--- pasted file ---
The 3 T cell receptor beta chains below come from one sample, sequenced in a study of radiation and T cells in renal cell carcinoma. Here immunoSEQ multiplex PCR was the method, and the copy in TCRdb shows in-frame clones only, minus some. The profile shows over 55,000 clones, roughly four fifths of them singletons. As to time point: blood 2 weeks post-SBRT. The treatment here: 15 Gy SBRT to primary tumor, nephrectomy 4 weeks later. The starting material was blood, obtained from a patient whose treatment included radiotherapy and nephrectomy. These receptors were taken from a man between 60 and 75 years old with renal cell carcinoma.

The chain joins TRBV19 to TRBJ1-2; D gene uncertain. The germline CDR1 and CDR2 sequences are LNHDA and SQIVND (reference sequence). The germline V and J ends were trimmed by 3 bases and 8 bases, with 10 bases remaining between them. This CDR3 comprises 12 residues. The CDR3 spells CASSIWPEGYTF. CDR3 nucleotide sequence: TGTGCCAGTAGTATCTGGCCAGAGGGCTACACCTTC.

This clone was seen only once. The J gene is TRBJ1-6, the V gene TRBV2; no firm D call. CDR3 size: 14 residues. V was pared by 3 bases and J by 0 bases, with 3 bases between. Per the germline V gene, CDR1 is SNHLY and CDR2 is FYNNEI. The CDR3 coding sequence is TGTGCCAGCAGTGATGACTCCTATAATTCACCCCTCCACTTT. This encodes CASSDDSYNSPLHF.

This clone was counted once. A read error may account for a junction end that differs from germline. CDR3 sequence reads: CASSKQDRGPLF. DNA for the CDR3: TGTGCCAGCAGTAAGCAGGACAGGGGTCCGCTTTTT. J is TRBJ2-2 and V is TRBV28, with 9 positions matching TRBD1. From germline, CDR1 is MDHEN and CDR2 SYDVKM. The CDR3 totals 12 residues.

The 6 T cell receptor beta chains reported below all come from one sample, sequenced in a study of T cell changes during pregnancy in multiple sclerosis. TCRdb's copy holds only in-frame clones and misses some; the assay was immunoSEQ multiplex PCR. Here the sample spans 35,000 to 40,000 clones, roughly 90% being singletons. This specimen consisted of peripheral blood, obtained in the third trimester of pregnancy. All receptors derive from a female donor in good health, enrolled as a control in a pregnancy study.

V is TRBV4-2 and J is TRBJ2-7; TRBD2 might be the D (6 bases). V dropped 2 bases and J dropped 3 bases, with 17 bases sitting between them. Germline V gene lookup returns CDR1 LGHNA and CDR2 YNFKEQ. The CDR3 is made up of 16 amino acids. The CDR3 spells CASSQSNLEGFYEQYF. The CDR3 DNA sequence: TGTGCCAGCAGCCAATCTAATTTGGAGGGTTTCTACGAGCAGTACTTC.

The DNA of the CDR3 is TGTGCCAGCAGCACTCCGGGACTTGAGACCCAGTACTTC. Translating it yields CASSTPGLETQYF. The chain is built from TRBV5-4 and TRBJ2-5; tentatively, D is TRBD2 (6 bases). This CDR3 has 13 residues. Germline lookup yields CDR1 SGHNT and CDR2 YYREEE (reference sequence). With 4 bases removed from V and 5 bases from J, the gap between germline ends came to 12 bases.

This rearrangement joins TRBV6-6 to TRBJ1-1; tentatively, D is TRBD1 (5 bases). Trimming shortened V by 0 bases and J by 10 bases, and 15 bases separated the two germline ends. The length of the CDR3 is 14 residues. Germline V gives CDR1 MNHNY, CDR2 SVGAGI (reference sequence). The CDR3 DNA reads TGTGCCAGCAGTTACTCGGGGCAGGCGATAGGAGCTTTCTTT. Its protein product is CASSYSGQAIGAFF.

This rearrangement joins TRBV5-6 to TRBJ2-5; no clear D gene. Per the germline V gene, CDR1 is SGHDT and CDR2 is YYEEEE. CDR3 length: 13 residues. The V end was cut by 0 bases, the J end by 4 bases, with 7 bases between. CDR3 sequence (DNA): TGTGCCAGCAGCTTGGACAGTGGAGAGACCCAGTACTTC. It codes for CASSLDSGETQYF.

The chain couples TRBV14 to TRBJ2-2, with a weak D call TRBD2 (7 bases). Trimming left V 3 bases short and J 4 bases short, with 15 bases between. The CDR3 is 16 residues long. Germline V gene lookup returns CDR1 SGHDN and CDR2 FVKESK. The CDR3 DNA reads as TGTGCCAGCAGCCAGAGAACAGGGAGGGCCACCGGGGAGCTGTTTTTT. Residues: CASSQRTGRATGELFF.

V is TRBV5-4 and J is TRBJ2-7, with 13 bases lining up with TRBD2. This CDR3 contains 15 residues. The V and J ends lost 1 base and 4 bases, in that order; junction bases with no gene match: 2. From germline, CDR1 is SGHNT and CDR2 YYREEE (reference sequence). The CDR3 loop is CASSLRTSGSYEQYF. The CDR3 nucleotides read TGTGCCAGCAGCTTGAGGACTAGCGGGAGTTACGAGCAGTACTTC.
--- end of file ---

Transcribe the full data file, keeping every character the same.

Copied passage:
The 3 T cell receptor beta chains below come from one sample, sequenced in a study of radiation and T cells in renal cell carcinoma. Here immunoSEQ multiplex PCR was the method, and the copy in TCRdb shows in-frame clones only, minus some. The profile shows over 55,000 clones, roughly four fifths of them singletons. As to time point: blood 2 weeks post-SBRT. The treatment here: 15 Gy SBRT to primary tumor, nephrectomy 4 weeks later. The starting material was blood, obtained from a patient whose treatment included radiotherapy and nephrectomy. These receptors were taken from a man between 60 and 75 years old with renal cell carcinoma.

The chain joins TRBV19 to TRBJ1-2; D gene uncertain. The germline CDR1 and CDR2 sequences are LNHDA and SQIVND (reference sequence). The germline V and J ends were trimmed by 3 bases and 8 bases, with 10 bases remaining between them. This CDR3 comprises 12 residues. The CDR3 spells CASSIWPEGYTF. CDR3 nucleotide sequence: TGTGCCAGTAGTATCTGGCCAGAGGGCTACACCTTC.

This clone was seen only once. The J gene is TRBJ1-6, the V gene TRBV2; no firm D call. CDR3 size: 14 residues. V was pared by 3 bases and J by 0 bases, with 3 bases between. Per the germline V gene, CDR1 is SNHLY and CDR2 is FYNNEI. The CDR3 coding sequence is TGTGCCAGCAGTGATGACTCCTATAATTCACCCCTCCACTTT. This encodes CASSDDSYNSPLHF.

This clone was counted once. A read error may account for a junction end that differs from germline. CDR3 sequence reads: CASSKQDRGPLF. DNA for the CDR3: TGTGCCAGCAGTAAGCAGGACAGGGGTCCGCTTTTT. J is TRBJ2-2 and V is TRBV28, with 9 positions matching TRBD1. From germline, CDR1 is MDHEN and CDR2 SYDVKM. The CDR3 totals 12 residues.

The 6 T cell receptor beta chains reported below all come from one sample, sequenced in a study of T cell changes during pregnancy in multiple sclerosis. TCRdb's copy holds only in-frame clones and misses some; the assay was immunoSEQ multiplex PCR. Here the sample spans 35,000 to 40,000 clones, roughly 90% being singletons. This specimen consisted of peripheral blood, obtained in the third trimester of pregnancy. All receptors derive from a female donor in good health, enrolled as a control in a pregnancy study.

V is TRBV4-2 and J is TRBJ2-7; TRBD2 might be the D (6 bases). V dropped 2 bases and J dropped 3 bases, with 17 bases sitting between them. Germline V gene lookup returns CDR1 LGHNA and CDR2 YNFKEQ. The CDR3 is made up of 16 amino acids. The CDR3 spells CASSQSNLEGFYEQYF. The CDR3 DNA sequence: TGTGCCAGCAGCCAATCTAATTTGGAGGGTTTCTACGAGCAGTACTTC.

The DNA of the CDR3 is TGTGCCAGCAGCACTCCGGGACTTGAGACCCAGTACTTC. Translating it yields CASSTPGLETQYF. The chain is built from TRBV5-4 and TRBJ2-5; tentatively, D is TRBD2 (6 bases). This CDR3 has 13 residues. Germline lookup yields CDR1 SGHNT and CDR2 YYREEE (reference sequence). With 4 bases removed from V and 5 bases from J, the gap between germline ends came to 12 bases.

This rearrangement joins TRBV6-6 to TRBJ1-1; tentatively, D is TRBD1 (5 bases). Trimming shortened V by 0 bases and J by 10 bases, and 15 bases separated the two germline ends. The length of the CDR3 is 14 residues. Germline V gives CDR1 MNHNY, CDR2 SVGAGI (reference sequence). The CDR3 DNA reads TGTGCCAGCAGTTACTCGGGGCAGGCGATAGGAGCTTTCTTT. Its protein product is CASSYSGQAIGAFF.

This rearrangement joins TRBV5-6 to TRBJ2-5; no clear D gene. Per the germline V gene, CDR1 is SGHDT and CDR2 is YYEEEE. CDR3 length: 13 residues. The V end was cut by 0 bases, the J end by 4 bases, with 7 bases between. CDR3 sequence (DNA): TGTGCCAGCAGCTTGGACAGTGGAGAGACCCAGTACTTC. It codes for CASSLDSGETQYF.

The chain couples TRBV14 to TRBJ2-2, with a weak D call TRBD2 (7 bases). Trimming left V 3 bases short and J 4 bases short, with 15 bases between. The CDR3 is 16 residues long. Germline V gene lookup returns CDR1 SGHDN and CDR2 FVKESK. The CDR3 DNA reads as TGTGCCAGCAGCCAGAGAACAGGGAGGGCCACCGGGGAGCTGTTTTTT. Residues: CASSQRTGRATGELFF.

V is TRBV5-4 and J is TRBJ2-7, with 13 bases lining up with TRBD2. This CDR3 contains 15 residues. The V and J ends lost 1 base and 4 bases, in that order; junction bases with no gene match: 2. From germline, CDR1 is SGHNT and CDR2 YYREEE (reference sequence). The CDR3 loop is CASSLRTSGSYEQYF. The CDR3 nucleotides read TGTGCCAGCAGCTTGAGGACTAGCGGGAGTTACGAGCAGTACTTC.